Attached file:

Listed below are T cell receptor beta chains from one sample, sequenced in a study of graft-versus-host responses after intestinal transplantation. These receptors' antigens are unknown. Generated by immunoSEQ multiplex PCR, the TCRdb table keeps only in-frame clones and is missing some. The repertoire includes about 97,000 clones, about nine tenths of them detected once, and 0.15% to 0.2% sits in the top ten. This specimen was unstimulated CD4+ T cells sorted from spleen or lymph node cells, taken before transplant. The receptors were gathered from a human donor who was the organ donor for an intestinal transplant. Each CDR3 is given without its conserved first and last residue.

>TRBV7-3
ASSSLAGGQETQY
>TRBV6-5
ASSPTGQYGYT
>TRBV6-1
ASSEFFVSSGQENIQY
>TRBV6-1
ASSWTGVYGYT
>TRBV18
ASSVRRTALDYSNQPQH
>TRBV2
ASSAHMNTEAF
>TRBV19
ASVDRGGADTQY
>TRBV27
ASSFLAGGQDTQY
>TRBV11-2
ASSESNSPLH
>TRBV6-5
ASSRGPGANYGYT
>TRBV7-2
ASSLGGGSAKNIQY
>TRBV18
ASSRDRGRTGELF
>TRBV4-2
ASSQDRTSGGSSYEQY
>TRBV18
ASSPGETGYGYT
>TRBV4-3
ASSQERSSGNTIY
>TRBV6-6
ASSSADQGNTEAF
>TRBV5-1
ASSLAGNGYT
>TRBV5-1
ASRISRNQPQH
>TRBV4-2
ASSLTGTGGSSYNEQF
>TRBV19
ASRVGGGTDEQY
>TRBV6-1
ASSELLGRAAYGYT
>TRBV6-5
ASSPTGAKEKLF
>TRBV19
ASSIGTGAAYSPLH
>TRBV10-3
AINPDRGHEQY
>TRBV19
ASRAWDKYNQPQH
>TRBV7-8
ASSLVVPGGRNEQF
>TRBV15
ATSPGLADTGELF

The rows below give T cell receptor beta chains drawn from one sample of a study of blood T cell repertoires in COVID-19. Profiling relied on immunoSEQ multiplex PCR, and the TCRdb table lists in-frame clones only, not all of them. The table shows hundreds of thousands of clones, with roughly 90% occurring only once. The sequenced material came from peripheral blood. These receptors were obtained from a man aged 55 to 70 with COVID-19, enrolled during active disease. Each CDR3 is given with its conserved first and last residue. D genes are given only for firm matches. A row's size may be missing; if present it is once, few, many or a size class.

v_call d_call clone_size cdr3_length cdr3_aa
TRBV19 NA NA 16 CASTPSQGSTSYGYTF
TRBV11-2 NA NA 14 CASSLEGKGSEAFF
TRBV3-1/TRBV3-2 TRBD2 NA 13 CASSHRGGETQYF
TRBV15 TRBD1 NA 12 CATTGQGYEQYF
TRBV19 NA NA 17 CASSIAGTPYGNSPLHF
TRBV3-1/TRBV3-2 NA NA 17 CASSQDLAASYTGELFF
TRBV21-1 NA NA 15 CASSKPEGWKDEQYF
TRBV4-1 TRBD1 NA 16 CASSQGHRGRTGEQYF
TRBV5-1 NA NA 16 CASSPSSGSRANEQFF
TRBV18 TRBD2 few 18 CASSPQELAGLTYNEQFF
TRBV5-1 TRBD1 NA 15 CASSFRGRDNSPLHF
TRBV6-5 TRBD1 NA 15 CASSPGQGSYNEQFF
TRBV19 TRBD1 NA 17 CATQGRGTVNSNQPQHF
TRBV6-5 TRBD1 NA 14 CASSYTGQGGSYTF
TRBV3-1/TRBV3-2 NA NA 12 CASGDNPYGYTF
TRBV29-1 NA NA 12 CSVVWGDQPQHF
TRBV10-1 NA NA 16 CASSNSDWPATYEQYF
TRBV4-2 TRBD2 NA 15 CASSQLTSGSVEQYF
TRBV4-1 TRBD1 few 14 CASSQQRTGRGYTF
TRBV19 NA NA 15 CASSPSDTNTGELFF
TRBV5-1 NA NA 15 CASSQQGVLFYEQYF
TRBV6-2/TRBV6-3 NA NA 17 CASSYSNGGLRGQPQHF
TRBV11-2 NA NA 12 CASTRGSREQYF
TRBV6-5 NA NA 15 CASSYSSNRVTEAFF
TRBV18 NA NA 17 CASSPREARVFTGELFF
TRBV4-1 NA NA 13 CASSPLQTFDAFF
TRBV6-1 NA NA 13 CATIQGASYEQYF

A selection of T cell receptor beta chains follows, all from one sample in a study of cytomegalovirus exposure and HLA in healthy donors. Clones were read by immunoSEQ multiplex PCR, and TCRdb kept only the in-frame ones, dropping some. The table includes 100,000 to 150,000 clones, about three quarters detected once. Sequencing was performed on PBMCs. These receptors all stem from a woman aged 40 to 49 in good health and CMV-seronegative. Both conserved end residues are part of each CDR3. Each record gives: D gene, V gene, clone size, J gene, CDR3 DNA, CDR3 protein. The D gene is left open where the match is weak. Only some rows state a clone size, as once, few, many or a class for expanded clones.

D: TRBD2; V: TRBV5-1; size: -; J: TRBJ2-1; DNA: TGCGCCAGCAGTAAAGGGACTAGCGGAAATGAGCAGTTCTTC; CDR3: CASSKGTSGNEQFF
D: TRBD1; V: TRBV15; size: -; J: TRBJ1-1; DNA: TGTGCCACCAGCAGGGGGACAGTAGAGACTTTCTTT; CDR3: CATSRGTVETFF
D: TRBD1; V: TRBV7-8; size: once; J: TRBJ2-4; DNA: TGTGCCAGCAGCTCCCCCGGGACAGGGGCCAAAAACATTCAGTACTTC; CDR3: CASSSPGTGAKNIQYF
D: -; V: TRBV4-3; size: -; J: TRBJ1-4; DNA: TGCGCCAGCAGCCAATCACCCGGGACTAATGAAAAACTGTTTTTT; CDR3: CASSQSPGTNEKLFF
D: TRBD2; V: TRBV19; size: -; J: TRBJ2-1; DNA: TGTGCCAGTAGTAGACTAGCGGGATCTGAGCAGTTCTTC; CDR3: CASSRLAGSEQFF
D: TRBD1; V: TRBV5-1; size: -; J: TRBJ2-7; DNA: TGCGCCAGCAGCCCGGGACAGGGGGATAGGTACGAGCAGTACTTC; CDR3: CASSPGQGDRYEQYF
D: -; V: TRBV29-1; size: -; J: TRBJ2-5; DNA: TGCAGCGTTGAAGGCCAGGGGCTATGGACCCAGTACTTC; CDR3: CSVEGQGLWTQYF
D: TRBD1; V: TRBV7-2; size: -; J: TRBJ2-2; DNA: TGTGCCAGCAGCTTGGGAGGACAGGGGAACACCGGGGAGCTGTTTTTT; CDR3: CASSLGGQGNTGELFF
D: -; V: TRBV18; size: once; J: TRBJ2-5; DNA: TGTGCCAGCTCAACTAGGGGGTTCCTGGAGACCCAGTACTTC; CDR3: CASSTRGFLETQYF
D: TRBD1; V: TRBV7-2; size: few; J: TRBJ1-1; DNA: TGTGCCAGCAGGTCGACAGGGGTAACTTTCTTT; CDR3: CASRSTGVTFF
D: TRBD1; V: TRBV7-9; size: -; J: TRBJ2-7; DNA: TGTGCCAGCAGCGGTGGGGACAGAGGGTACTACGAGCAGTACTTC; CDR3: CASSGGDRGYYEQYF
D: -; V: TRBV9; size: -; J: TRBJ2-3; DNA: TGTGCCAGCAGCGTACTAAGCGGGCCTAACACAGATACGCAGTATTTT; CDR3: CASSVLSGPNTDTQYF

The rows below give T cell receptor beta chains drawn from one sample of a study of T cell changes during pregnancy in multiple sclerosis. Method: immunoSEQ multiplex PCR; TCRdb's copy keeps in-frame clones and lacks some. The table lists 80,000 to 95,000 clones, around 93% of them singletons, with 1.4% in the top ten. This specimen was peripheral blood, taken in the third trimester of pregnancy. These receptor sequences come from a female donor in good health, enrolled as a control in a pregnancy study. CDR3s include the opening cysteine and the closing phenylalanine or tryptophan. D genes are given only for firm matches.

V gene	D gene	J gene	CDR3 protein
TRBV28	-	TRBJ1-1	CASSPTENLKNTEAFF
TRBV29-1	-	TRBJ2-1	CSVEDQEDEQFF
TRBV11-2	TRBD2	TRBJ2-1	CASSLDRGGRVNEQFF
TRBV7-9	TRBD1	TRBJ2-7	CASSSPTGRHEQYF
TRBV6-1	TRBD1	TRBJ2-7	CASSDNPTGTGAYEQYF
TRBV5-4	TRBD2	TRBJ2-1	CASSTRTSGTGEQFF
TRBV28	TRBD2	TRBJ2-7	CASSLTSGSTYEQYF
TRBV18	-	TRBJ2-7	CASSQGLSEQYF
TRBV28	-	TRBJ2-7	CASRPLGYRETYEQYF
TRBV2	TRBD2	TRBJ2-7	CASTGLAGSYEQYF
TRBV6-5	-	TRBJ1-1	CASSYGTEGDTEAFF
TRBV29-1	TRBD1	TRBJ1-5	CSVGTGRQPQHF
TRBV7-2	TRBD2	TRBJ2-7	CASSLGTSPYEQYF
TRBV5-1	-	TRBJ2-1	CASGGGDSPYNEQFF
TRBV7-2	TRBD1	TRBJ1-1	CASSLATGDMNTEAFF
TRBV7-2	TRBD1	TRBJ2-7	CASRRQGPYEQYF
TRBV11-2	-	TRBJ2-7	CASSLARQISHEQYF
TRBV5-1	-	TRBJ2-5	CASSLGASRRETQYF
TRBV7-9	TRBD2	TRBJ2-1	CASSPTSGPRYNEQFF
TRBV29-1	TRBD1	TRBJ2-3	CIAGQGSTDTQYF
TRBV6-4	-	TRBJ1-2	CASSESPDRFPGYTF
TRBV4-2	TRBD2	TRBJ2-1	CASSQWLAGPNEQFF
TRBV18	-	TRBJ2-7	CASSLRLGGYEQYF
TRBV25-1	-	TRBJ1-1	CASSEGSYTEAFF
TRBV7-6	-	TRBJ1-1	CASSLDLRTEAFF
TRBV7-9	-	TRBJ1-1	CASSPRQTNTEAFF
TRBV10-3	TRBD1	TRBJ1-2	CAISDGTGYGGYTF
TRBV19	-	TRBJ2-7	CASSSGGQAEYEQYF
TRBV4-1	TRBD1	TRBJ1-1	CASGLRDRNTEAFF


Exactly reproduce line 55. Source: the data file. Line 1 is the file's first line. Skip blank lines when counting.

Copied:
ATSPGLADTGELF